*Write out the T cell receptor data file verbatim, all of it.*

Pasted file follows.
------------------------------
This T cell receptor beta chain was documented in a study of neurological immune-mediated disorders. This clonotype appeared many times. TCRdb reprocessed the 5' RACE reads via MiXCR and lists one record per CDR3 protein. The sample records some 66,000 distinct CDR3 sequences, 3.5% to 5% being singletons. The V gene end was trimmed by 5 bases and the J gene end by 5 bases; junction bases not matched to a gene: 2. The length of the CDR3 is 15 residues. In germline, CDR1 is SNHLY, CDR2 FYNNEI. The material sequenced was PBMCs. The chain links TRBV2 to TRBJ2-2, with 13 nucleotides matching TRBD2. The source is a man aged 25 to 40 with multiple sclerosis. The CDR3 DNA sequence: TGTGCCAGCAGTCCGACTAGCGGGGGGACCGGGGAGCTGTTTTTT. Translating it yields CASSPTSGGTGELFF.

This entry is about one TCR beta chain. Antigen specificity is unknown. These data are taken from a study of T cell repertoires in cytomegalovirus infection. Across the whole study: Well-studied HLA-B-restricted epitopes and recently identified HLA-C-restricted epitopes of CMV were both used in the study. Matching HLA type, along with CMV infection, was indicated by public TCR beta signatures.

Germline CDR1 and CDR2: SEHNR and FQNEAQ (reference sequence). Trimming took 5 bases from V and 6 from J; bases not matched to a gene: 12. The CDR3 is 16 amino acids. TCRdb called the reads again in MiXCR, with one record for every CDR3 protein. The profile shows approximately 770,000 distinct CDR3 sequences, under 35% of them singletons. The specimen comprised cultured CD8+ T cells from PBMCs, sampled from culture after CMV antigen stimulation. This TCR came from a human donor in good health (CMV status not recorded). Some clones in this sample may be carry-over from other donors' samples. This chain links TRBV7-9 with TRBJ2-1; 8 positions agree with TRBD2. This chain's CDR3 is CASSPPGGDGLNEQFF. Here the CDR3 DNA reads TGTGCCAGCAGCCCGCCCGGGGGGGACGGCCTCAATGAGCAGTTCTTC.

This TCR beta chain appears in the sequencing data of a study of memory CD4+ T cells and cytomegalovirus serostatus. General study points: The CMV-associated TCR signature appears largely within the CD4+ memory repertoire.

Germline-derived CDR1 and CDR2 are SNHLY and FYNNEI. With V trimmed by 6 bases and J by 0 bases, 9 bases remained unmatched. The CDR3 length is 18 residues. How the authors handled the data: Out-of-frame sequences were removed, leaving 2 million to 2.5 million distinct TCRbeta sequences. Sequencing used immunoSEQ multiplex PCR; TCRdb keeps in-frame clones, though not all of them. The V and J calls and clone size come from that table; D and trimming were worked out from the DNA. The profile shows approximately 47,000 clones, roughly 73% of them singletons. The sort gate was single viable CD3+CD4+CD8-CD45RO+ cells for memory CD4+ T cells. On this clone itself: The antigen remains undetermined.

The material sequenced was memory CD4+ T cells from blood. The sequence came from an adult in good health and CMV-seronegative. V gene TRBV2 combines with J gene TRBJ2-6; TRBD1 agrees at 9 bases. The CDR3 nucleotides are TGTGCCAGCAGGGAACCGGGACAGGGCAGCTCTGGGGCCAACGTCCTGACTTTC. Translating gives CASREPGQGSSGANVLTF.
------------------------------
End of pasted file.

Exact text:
This T cell receptor beta chain was documented in a study of neurological immune-mediated disorders. This clonotype appeared many times. TCRdb reprocessed the 5' RACE reads via MiXCR and lists one record per CDR3 protein. The sample records some 66,000 distinct CDR3 sequences, 3.5% to 5% being singletons. The V gene end was trimmed by 5 bases and the J gene end by 5 bases; junction bases not matched to a gene: 2. The length of the CDR3 is 15 residues. In germline, CDR1 is SNHLY, CDR2 FYNNEI. The material sequenced was PBMCs. The chain links TRBV2 to TRBJ2-2, with 13 nucleotides matching TRBD2. The source is a man aged 25 to 40 with multiple sclerosis. The CDR3 DNA sequence: TGTGCCAGCAGTCCGACTAGCGGGGGGACCGGGGAGCTGTTTTTT. Translating it yields CASSPTSGGTGELFF.

This entry is about one TCR beta chain. Antigen specificity is unknown. These data are taken from a study of T cell repertoires in cytomegalovirus infection. Across the whole study: Well-studied HLA-B-restricted epitopes and recently identified HLA-C-restricted epitopes of CMV were both used in the study. Matching HLA type, along with CMV infection, was indicated by public TCR beta signatures.

Germline CDR1 and CDR2: SEHNR and FQNEAQ (reference sequence). Trimming took 5 bases from V and 6 from J; bases not matched to a gene: 12. The CDR3 is 16 amino acids. TCRdb called the reads again in MiXCR, with one record for every CDR3 protein. The profile shows approximately 770,000 distinct CDR3 sequences, under 35% of them singletons. The specimen comprised cultured CD8+ T cells from PBMCs, sampled from culture after CMV antigen stimulation. This TCR came from a human donor in good health (CMV status not recorded). Some clones in this sample may be carry-over from other donors' samples. This chain links TRBV7-9 with TRBJ2-1; 8 positions agree with TRBD2. This chain's CDR3 is CASSPPGGDGLNEQFF. Here the CDR3 DNA reads TGTGCCAGCAGCCCGCCCGGGGGGGACGGCCTCAATGAGCAGTTCTTC.

This TCR beta chain appears in the sequencing data of a study of memory CD4+ T cells and cytomegalovirus serostatus. General study points: The CMV-associated TCR signature appears largely within the CD4+ memory repertoire.

Germline-derived CDR1 and CDR2 are SNHLY and FYNNEI. With V trimmed by 6 bases and J by 0 bases, 9 bases remained unmatched. The CDR3 length is 18 residues. How the authors handled the data: Out-of-frame sequences were removed, leaving 2 million to 2.5 million distinct TCRbeta sequences. Sequencing used immunoSEQ multiplex PCR; TCRdb keeps in-frame clones, though not all of them. The V and J calls and clone size come from that table; D and trimming were worked out from the DNA. The profile shows approximately 47,000 clones, roughly 73% of them singletons. The sort gate was single viable CD3+CD4+CD8-CD45RO+ cells for memory CD4+ T cells. On this clone itself: The antigen remains undetermined.

The material sequenced was memory CD4+ T cells from blood. The sequence came from an adult in good health and CMV-seronegative. V gene TRBV2 combines with J gene TRBJ2-6; TRBD1 agrees at 9 bases. The CDR3 nucleotides are TGTGCCAGCAGGGAACCGGGACAGGGCAGCTCTGGGGCCAACGTCCTGACTTTC. Translating gives CASREPGQGSSGANVLTF.